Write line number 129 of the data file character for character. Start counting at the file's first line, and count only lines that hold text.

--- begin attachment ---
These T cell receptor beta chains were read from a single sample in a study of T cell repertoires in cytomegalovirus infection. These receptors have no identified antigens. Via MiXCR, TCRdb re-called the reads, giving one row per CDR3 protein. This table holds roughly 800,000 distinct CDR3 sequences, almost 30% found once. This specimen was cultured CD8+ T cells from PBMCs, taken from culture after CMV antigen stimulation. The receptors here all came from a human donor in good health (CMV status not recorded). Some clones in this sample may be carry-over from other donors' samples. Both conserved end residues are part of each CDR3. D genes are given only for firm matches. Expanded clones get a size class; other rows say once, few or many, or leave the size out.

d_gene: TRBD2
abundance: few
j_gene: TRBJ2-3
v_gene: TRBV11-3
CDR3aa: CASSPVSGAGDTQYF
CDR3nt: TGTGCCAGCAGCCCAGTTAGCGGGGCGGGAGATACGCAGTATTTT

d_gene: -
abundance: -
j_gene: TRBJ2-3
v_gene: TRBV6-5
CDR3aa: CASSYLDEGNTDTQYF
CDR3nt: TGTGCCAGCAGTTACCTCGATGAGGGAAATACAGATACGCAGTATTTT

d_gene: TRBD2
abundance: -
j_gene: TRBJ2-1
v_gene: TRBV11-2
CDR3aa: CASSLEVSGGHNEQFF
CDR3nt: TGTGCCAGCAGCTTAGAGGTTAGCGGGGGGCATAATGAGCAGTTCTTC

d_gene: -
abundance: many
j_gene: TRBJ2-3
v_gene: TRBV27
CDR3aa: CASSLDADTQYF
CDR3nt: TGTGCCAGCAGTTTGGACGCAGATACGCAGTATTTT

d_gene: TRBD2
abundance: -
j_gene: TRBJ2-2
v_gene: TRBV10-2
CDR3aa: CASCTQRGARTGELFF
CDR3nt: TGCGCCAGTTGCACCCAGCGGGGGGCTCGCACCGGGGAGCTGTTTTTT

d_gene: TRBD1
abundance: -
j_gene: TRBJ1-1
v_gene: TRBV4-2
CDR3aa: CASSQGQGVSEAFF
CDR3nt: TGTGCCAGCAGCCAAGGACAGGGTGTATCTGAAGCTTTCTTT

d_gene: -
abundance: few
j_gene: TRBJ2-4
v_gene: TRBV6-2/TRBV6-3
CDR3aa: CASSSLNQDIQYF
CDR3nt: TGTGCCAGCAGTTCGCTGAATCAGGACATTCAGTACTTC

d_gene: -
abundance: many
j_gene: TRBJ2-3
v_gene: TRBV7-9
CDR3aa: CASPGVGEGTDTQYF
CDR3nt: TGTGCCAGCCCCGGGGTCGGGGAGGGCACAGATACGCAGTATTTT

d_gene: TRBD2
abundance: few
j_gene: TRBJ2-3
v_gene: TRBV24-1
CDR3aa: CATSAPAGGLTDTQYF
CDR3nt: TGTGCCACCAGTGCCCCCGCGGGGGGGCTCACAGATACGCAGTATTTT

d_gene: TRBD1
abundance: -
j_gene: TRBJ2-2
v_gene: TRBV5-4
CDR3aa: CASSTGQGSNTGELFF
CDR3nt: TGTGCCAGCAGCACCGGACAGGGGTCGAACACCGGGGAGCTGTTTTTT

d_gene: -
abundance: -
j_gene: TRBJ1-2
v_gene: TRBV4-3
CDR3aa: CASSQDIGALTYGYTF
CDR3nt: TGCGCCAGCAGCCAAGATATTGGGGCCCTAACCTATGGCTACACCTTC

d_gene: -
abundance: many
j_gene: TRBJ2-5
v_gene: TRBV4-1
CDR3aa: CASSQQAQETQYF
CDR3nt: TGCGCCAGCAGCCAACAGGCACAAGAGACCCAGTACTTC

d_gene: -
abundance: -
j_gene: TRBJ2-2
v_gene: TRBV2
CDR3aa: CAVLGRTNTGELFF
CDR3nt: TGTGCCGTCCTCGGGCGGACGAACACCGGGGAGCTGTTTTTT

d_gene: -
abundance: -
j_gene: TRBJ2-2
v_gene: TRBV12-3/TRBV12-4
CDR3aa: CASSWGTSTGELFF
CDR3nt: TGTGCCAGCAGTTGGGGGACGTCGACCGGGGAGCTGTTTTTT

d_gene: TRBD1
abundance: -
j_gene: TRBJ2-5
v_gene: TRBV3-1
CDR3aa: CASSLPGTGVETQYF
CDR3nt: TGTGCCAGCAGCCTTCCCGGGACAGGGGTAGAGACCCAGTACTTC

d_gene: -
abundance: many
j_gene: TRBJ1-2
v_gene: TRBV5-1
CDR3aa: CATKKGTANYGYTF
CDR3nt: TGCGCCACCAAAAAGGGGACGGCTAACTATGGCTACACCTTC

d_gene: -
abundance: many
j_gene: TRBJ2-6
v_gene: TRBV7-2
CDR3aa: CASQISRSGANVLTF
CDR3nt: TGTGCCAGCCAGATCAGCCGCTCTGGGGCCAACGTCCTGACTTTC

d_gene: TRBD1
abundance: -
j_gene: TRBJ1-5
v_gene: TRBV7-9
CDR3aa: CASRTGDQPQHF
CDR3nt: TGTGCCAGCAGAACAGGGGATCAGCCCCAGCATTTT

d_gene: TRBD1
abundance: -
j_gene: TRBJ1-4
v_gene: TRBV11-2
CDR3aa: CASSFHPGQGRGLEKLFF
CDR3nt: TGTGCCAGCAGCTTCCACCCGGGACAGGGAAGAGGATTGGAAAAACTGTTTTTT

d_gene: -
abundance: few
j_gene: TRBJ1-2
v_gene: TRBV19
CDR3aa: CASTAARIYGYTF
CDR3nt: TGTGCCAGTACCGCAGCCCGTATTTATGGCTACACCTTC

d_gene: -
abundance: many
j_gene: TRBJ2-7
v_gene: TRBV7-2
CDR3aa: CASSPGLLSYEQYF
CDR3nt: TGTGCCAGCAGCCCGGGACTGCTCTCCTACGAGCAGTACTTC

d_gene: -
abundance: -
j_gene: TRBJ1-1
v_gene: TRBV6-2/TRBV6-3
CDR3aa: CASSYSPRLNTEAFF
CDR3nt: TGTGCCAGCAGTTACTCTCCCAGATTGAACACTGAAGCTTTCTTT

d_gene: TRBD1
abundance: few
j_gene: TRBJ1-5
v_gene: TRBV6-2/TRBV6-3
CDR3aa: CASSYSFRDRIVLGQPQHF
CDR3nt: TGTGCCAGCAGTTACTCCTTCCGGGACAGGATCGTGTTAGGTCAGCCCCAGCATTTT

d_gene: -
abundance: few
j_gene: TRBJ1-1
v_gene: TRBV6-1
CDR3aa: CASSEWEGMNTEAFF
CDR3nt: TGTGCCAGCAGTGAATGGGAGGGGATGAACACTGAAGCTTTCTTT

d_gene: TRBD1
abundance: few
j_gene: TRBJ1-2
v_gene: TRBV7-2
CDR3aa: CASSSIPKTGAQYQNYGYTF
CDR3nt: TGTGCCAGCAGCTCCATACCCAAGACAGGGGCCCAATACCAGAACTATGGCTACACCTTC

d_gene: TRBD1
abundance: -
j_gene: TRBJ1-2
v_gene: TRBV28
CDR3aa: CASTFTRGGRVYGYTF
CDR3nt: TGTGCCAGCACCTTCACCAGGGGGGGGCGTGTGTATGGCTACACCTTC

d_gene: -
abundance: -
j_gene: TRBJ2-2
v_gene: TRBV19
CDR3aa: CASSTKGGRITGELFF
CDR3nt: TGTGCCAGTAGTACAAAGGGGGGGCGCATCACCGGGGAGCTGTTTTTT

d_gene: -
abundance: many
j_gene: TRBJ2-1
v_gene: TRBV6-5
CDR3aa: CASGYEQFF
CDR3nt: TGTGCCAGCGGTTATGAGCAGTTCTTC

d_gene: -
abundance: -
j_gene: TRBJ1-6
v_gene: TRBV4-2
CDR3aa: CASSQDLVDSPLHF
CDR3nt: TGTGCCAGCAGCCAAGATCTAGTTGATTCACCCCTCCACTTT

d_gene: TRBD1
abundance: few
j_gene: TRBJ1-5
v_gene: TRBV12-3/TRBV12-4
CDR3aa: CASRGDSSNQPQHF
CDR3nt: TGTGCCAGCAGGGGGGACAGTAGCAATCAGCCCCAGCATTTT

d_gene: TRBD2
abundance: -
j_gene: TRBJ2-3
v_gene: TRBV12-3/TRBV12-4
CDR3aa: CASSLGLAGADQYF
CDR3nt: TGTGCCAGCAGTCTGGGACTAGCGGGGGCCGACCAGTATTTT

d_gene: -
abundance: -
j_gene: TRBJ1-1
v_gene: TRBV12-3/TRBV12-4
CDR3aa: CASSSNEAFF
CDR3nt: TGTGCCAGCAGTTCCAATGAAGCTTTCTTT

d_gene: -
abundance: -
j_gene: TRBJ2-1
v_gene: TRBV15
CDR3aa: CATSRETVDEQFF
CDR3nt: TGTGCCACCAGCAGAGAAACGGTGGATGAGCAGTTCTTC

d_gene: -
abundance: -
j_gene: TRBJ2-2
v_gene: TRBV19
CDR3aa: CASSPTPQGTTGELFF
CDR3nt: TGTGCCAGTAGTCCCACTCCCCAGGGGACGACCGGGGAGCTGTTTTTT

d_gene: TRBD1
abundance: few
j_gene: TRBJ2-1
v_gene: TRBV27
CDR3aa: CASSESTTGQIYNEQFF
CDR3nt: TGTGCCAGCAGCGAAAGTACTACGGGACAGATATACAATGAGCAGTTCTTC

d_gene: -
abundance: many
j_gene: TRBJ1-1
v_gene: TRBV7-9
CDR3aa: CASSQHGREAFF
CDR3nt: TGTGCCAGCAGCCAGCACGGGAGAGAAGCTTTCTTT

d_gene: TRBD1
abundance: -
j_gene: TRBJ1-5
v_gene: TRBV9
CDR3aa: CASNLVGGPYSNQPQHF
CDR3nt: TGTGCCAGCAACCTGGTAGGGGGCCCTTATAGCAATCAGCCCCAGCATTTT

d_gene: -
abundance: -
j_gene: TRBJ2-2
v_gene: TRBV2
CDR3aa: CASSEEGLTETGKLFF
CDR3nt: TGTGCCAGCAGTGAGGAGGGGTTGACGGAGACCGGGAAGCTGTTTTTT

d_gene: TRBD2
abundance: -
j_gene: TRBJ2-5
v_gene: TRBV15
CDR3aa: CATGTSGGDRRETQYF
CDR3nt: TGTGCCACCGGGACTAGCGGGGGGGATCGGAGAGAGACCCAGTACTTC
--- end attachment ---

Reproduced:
abundance: -